The other part of the story is the bad luck part. They stole a weapon, and the Alliance wants it back. And Mal and Zoe, because somebody believes that Mal was a terrorist at the end of the war. As usual, the Alliance soldier is off the reservation, and he also has the wrong Browncoat in his sights. Also, as usual, Mal is too stubborn to admit that. The relationships between the crew were captured really well, including some laugh out loud bits.

Float Out is a different kind of story. Three of Wash’s old frenemies are sitting around telling stories about him, planning to drink to his memory. The stories are funny, and very typical Wash incidents–his questionable charm, his even more questionable fashion sense, his insane love of plastic dinosaurs, and his willingness to do absolutely anything to save his friends. Zoe saunters in at the last minute and provides the drinks for the toast. “Wash hated champagne.” I’m sure he did. The drink Zoe brings is a “quick drunk, but lots of fun.” Sounds like Wash, doesn’t it?

The two stories in the middle didn’t stick with me, but these two did. Better Days because Mal didn’t have any dreams of what he would do with all that cash–his dream is flying Serenity with his crew, keeping his “family” together, and he knows it. Being rich hurts his dreams, it doesn’t help them. Float Out was a good-bye kiss to Wash, and it was fine one.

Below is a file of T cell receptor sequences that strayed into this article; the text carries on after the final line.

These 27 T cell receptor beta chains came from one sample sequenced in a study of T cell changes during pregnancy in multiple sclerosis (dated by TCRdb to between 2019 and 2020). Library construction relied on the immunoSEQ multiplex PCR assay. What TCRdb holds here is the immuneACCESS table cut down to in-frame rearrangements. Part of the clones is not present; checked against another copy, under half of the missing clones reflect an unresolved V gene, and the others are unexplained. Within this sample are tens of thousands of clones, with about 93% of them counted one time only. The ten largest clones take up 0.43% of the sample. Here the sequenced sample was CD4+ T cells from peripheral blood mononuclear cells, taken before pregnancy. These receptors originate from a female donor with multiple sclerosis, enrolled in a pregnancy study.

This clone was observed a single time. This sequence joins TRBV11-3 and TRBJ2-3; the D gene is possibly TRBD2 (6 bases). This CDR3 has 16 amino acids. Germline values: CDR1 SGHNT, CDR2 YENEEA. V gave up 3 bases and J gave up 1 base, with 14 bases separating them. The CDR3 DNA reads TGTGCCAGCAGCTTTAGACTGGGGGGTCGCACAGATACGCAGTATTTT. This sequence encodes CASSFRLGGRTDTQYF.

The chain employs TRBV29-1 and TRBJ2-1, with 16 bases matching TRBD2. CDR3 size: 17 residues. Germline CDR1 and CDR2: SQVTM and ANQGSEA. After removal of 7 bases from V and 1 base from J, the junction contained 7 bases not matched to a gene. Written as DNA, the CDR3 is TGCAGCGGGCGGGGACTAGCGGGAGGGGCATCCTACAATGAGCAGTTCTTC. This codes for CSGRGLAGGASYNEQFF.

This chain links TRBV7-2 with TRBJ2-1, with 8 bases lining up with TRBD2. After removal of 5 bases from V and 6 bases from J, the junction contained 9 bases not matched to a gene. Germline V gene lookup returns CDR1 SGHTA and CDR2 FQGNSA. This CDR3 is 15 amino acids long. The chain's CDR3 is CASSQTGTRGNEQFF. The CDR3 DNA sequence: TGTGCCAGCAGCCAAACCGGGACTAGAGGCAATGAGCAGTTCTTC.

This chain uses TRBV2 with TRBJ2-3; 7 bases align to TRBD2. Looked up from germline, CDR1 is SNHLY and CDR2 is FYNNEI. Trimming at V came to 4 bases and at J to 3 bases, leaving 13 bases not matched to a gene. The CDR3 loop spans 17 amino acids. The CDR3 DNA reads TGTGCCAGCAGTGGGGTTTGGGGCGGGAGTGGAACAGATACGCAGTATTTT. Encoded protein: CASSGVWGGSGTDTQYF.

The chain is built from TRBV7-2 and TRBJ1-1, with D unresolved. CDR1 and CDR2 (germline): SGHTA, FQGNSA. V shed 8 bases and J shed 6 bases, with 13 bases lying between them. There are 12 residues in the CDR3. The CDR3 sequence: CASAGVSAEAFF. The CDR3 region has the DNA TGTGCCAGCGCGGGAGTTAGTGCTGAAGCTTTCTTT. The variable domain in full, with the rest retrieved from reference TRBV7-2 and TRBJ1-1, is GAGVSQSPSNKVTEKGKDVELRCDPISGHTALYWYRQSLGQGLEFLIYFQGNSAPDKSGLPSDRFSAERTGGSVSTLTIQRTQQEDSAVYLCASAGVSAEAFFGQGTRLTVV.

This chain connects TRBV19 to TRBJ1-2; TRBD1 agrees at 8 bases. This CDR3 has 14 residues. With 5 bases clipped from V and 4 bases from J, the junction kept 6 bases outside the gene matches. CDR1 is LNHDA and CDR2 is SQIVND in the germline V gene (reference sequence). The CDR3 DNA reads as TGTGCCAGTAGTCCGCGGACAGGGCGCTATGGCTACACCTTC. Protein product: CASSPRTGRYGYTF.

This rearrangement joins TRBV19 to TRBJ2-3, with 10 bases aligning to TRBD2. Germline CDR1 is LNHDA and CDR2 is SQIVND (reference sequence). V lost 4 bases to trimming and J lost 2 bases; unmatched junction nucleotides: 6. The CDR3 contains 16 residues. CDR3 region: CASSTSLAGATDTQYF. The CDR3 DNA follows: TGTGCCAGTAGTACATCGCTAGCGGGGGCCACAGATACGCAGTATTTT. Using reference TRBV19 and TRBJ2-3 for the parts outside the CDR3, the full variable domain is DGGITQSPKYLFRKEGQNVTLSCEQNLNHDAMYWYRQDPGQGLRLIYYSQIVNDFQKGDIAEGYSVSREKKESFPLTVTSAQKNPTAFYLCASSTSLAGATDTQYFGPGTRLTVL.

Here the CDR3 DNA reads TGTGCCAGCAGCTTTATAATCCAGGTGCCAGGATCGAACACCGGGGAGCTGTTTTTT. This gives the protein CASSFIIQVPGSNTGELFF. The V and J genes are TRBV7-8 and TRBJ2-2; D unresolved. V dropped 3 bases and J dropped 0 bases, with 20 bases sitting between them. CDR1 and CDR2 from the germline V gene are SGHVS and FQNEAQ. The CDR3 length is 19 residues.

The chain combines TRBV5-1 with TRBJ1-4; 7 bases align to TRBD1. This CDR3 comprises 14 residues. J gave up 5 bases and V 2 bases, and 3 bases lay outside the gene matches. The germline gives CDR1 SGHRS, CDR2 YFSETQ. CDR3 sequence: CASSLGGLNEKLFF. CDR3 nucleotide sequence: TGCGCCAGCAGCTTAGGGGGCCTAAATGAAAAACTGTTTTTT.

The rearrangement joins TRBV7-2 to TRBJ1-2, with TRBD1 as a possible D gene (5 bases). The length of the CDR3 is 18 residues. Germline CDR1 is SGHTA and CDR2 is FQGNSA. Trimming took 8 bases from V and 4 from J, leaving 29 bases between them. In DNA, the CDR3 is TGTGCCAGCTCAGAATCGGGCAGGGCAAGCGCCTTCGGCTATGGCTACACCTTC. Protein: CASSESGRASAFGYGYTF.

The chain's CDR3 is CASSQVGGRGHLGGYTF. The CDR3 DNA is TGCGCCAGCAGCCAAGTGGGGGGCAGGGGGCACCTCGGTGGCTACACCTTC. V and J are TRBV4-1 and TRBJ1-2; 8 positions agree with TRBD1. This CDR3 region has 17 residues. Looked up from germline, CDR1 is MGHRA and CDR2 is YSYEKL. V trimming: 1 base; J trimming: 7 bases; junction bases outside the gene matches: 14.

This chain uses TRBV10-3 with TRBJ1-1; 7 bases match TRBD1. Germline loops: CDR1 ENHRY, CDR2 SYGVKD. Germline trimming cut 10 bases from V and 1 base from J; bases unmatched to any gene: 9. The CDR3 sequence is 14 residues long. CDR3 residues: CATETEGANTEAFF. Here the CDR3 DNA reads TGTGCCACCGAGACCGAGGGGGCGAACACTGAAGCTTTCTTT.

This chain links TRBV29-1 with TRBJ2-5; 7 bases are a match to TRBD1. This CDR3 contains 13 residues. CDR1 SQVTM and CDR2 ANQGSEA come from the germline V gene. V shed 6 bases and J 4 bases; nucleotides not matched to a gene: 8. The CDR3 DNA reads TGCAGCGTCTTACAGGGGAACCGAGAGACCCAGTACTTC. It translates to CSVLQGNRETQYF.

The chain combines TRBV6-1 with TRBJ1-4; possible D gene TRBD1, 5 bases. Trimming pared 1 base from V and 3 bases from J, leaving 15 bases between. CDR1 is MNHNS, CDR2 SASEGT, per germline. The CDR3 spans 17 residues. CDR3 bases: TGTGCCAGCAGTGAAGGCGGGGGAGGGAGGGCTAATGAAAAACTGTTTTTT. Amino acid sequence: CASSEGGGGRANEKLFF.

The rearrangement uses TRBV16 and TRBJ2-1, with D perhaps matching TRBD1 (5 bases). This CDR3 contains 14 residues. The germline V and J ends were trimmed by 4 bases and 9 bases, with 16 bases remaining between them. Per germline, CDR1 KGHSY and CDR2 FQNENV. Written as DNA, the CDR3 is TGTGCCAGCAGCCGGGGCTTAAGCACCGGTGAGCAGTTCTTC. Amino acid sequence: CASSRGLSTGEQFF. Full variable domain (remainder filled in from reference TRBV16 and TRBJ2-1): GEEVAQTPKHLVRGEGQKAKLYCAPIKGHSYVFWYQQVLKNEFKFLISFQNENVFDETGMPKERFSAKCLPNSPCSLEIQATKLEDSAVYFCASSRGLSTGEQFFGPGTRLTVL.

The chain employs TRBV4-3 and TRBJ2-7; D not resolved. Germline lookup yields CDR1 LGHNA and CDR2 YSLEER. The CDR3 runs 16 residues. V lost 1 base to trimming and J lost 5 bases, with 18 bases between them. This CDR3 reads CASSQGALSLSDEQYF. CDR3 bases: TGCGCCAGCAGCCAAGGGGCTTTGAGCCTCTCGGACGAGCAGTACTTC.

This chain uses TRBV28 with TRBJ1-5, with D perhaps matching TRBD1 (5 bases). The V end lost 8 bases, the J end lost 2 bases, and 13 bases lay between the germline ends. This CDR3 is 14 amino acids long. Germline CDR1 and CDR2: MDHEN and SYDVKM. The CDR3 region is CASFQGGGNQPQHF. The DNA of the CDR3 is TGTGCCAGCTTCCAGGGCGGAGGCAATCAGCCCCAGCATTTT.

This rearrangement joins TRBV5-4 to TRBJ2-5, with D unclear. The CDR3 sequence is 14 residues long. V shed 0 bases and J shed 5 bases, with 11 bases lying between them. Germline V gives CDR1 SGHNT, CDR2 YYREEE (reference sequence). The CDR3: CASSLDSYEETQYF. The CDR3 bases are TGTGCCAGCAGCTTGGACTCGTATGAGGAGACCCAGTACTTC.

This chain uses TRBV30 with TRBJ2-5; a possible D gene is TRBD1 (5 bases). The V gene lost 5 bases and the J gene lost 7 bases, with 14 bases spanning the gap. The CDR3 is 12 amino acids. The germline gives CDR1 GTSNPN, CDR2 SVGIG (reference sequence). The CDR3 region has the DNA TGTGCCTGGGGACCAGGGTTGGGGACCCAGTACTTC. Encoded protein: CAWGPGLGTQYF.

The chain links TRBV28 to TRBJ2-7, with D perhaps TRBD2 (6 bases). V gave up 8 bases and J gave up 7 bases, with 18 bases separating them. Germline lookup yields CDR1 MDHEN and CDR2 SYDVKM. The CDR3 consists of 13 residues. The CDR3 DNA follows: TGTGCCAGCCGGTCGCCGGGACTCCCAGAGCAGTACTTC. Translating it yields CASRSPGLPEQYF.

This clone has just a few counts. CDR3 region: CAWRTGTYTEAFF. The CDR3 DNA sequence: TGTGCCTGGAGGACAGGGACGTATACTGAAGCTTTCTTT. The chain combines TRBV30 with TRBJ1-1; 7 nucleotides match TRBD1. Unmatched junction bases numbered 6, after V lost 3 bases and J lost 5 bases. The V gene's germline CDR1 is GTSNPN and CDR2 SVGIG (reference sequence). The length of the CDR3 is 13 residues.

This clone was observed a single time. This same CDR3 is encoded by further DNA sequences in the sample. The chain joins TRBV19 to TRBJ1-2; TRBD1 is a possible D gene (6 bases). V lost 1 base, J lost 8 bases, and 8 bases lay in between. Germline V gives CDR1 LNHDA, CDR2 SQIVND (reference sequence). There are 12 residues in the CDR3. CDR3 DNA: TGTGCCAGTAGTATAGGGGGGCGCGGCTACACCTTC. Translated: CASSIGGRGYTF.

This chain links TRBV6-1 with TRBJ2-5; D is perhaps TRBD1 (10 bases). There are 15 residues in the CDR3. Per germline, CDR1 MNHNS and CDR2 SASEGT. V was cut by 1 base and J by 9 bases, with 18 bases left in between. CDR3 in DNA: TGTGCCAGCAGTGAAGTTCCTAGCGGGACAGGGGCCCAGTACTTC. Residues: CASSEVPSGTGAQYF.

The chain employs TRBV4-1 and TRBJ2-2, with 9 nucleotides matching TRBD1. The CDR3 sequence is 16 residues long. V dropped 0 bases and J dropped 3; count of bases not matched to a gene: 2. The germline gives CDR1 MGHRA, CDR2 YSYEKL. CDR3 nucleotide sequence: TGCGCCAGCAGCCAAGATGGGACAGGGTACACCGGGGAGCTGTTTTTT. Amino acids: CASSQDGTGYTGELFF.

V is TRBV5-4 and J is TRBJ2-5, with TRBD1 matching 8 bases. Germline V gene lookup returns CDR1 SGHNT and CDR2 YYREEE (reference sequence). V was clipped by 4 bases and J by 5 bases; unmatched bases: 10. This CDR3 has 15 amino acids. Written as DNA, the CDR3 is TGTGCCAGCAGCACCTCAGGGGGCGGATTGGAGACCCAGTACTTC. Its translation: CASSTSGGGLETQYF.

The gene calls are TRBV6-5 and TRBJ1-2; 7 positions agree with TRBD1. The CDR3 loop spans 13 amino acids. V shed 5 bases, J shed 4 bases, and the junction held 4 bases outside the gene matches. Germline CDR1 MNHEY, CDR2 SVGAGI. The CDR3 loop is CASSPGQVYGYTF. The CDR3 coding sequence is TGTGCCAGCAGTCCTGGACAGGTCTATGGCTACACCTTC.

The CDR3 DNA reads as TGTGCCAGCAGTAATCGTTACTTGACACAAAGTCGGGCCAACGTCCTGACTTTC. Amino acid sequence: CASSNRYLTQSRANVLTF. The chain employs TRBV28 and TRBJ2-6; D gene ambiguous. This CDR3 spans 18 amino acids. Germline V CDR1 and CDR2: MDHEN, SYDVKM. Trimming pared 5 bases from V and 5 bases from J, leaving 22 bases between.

Escape Rating A: I escaped back to the Serenity for a little while. Enough said.

Doctor Who and the Spam Planet

First of all, that’s not the real title. When I requested this title from NetGalley to review it, the official listed title was Doctor Who II Volume 1. That’s way too boring for the Doctor. And it’s not even technically correct. The publisher, IDW, lists it as Doctor Who Volume 2 #1. Still boring.

The graphic novel is definitely not boring. What it is is an absolute howl. After the wedding, Rory and Amy are traveling in the TARDIS, and Rory finds one of the many phones that the Doctor has spiffed up over the last few years for his human companions. So what does Rory do? Does he phone home? No, not our Rory. He signs it up for a data plan. Only one problem with that. The TARDIS may have lots of really neat features, but one of the things the old girl doesn’t have is a firewall.

The Doctor discovers what Rory has done when the TARDIS gets flooded with spam. And not just spam email, but spam holograms. Yes, spam gets much more sophisticated as the millenia move on, and this is not a GOOD THING. The poor TARDIS overloads, shuts herself down, and they crash. Nothing unusual in that. Howsomever, the TARDIS crashes on a planet chock-full of holograms, holograms and nothing but holograms. Many of whom are spam. And one little holographic stapler, who just wants to help.

And, in true Doctor Who style, the planet is about to be destroyed by intergalactic scroungers who are more than a wee bit annoyed that the holograms can’t be taken off-planet and sold as slaves.

There’s a good time to be had just in playing “spot the trope” among the various types of spam that the planet, the email run amok and the Doctor’s own plots foist on the raiders and on the readers.

This was lighthearted fun. I had a good time giggling with the story over my lunch. And the drawing of the characters worked for me. I know what the Doctor and Amy and Rory are supposed to look like. That can make it difficult for a graphic novel to be “close enough”. This one was. Some of the images of the Doctor were spot on, and he’s the character that matters most.

The adventure the Doctor has on the spam planet is just the lighthearted opener to a much more serious encounter with Jack the Ripper.  In The Doctor and the Ripper, it looks like the Doctor is going to get in some serious trouble, again.